Digital health continues to be a work in progress, but there have been some great developments in recent years. For example, the introduction of electronic health records (EHR) has greatly improved the collection, access and analysis of medical data for both physicians and patients. Cloud-based information systems have been a major contributor in driving this EHR adoption in both large and small institutions. However, there remain many areas of healthcare data handling and record keeping where system improvements are desperately needed.
Guide: Best Practices for Point of Care Product Development
The COVID-19 pandemic has highlighted the current inefficiencies in easily managing data exchange and analysis. With the associated rapid growth of decentralized testing locations, the ability for quick data access and analysis is more important than ever before.
Leverage the power and capabilities of the cloud
The Point of Care (POC) diagnostic industry segment has a unique opportunity to improve how it operates and provides information in a rapid and efficient manner. Cloud-based systems can play a role by providing a ready-made infrastructure in the development and deployment of new device solutions.
Cloud software platforms such as Amazon Web Services (AWS), Microsoft Azure and Google Cloud have created a powerful set of off-the-shelf components that device developers can leverage; they have been shown to be globally available, infinitely scalable, reliable, very secure and adaptable to specific needs.
Cloud services have the potential to truly revolutionize the POC device market. Leveraging these platforms provides significant benefits to manufacturers through the ability to:
Reduce device cost of goods sold (COGS)
Reduce software development costs
Create significant device and platform differentiation
1. Reduce device COGS by as much as 30%
Focus on a minimum instrument hardware configuration that executes the assay workflow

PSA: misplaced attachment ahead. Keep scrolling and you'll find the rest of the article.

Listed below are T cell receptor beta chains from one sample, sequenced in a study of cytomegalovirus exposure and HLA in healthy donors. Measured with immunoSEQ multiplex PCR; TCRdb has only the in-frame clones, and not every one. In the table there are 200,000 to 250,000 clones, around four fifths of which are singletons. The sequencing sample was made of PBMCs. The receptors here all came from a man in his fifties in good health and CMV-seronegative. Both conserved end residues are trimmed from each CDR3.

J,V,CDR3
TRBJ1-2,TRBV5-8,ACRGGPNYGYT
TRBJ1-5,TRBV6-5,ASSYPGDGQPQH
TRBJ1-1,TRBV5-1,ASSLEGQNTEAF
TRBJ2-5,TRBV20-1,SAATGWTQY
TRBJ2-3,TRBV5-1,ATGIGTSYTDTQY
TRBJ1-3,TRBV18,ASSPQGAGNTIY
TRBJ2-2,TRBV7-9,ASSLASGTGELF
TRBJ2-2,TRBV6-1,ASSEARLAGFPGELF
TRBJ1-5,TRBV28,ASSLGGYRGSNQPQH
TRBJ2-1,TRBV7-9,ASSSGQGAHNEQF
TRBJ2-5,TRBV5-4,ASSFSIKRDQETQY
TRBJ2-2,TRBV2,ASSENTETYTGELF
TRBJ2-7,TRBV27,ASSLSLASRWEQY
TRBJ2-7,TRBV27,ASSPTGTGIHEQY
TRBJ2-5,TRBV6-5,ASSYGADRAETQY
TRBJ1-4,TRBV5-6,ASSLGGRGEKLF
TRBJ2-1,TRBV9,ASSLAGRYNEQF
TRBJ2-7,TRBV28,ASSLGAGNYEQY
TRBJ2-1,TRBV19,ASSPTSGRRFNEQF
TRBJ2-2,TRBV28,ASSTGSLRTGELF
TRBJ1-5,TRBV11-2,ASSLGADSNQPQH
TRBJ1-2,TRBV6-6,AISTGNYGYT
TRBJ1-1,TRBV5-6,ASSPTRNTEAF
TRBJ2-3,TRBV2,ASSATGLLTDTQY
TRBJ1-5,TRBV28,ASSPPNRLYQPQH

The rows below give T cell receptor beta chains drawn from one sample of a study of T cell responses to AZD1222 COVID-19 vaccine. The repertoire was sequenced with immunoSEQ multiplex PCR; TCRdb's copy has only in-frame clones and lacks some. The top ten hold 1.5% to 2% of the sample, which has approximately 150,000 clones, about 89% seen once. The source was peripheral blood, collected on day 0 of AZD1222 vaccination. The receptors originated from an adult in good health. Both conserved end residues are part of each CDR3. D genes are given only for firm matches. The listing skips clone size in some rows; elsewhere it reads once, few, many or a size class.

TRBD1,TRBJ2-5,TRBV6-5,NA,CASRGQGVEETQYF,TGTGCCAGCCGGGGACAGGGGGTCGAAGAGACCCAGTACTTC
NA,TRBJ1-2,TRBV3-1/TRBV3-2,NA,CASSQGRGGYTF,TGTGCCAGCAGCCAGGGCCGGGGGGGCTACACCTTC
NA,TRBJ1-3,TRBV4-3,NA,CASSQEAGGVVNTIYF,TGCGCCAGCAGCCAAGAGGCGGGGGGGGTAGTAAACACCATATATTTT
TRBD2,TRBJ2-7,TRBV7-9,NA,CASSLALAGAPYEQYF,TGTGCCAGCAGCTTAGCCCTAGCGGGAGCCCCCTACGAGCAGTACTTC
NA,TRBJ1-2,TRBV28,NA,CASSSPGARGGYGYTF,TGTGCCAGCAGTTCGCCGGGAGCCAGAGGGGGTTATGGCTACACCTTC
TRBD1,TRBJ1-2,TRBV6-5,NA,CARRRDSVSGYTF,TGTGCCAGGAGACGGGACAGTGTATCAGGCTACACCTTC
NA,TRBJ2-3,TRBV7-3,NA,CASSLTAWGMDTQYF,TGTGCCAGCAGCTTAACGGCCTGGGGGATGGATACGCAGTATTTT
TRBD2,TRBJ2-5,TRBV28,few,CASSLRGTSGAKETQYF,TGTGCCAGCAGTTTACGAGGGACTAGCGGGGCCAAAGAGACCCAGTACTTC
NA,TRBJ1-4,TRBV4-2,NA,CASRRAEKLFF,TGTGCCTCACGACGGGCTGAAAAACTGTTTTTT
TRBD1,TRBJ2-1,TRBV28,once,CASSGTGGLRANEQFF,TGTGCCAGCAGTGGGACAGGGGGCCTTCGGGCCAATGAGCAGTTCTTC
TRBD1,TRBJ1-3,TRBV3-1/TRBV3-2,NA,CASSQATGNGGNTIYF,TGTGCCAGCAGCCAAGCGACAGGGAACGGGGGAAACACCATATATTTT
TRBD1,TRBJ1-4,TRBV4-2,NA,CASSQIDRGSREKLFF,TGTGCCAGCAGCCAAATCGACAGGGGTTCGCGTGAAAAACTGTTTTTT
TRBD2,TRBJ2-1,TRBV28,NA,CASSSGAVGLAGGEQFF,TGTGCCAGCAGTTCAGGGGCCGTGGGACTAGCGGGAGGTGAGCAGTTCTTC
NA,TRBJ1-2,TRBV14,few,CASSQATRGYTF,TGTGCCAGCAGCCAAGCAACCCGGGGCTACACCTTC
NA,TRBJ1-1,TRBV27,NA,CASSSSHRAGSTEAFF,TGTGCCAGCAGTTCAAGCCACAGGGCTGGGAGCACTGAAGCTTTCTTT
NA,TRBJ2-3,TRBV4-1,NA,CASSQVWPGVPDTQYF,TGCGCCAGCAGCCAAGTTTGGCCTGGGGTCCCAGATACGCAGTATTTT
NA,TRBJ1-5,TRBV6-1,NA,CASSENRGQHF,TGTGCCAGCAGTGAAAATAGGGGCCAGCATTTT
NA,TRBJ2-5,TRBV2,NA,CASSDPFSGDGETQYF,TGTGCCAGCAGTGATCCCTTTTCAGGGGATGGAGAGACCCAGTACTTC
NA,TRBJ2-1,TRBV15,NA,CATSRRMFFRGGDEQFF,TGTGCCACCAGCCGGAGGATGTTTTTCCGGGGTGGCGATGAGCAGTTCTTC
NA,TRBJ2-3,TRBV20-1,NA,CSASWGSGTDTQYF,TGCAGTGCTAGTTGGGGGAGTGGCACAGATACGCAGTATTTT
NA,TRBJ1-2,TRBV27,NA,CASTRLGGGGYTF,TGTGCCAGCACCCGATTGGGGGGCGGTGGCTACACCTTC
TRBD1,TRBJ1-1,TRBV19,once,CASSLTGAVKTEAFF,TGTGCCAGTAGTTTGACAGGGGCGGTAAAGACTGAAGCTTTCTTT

Everything peripheral to that, non-essential device elements, such as user management, data analysis and storage, Laboratory Information System (LIS) interfaces, are offloaded to the cloud and remove the need for complex user interfaces on the POC device.
By moving user interactions to the cloud, both the device footprint and cost can be reduced. For example, our estimates show this can transition a device from a stand-alone configuration with a $2,200 to $2,500 COGS range to a cloud-enabled version with $1,500 to $1,800 of associated COGs.
Identify those device software elements that could be characterized as “common” – more standardized or generally used.
Leverage preexisting cloud functionality to replace those common elements and serve as part of the device software componentry – data management, user management, analyses and secure storage.
Using this common IT infrastructure can pull expensive de novo software development out of the project as well as shorten timelines.
Continued reuse of this framework across the product portfolio and instrument next generations can also speed up future product development and enable a consistent user experience.
3. Create device and platform differentiation through increased data capabilities and functionality
Utilizing a consistent cloud-based IT framework across a company’s full spectrum of products allows for broad data aggregation and mining, following the general IT rule “ABCD – Always Be Collecting Data”.
Leveraging this data repository in conjunction with cloud computing capabilities can transition a device from a typically simple POC instrument to one with fairly sophisticated applications.
There are varying levels of device data collection and analysis options from which to choose – from basic device monitoring all the way to complete autonomy: